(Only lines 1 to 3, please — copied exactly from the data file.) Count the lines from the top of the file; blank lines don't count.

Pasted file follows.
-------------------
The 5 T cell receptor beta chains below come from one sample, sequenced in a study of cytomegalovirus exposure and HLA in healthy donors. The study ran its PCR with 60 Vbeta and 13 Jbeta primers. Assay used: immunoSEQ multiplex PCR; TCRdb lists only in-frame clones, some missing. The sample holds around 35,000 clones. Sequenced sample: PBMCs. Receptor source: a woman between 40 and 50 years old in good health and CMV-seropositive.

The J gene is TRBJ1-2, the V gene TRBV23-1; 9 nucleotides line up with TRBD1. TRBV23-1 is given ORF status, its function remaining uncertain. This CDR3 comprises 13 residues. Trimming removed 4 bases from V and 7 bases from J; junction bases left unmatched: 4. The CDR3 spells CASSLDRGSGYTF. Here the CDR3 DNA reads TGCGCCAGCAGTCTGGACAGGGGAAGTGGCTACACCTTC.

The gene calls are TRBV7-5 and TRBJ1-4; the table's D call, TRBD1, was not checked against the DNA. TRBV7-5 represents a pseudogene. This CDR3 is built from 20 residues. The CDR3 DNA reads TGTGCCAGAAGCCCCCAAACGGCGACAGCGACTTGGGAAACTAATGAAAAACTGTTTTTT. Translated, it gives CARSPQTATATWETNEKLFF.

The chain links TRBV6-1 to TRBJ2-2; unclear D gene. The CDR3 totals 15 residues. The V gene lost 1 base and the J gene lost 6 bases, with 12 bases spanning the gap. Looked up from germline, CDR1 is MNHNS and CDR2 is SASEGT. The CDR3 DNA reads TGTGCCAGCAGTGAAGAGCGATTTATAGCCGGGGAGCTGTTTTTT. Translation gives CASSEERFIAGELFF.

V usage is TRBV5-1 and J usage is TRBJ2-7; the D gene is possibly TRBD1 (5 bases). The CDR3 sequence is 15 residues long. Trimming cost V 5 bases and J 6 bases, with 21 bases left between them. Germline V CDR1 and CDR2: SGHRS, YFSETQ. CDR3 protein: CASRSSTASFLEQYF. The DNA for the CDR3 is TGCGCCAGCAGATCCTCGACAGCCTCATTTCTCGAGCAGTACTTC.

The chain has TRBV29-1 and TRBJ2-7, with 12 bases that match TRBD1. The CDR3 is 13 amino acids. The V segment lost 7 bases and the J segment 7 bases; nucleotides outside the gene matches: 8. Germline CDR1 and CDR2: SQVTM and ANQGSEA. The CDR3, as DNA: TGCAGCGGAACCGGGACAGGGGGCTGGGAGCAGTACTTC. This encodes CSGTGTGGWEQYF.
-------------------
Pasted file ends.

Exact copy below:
The 5 T cell receptor beta chains below come from one sample, sequenced in a study of cytomegalovirus exposure and HLA in healthy donors. The study ran its PCR with 60 Vbeta and 13 Jbeta primers. Assay used: immunoSEQ multiplex PCR; TCRdb lists only in-frame clones, some missing. The sample holds around 35,000 clones. Sequenced sample: PBMCs. Receptor source: a woman between 40 and 50 years old in good health and CMV-seropositive.

The J gene is TRBJ1-2, the V gene TRBV23-1; 9 nucleotides line up with TRBD1. TRBV23-1 is given ORF status, its function remaining uncertain. This CDR3 comprises 13 residues. Trimming removed 4 bases from V and 7 bases from J; junction bases left unmatched: 4. The CDR3 spells CASSLDRGSGYTF. Here the CDR3 DNA reads TGCGCCAGCAGTCTGGACAGGGGAAGTGGCTACACCTTC.

The gene calls are TRBV7-5 and TRBJ1-4; the table's D call, TRBD1, was not checked against the DNA. TRBV7-5 represents a pseudogene. This CDR3 is built from 20 residues. The CDR3 DNA reads TGTGCCAGAAGCCCCCAAACGGCGACAGCGACTTGGGAAACTAATGAAAAACTGTTTTTT. Translated, it gives CARSPQTATATWETNEKLFF.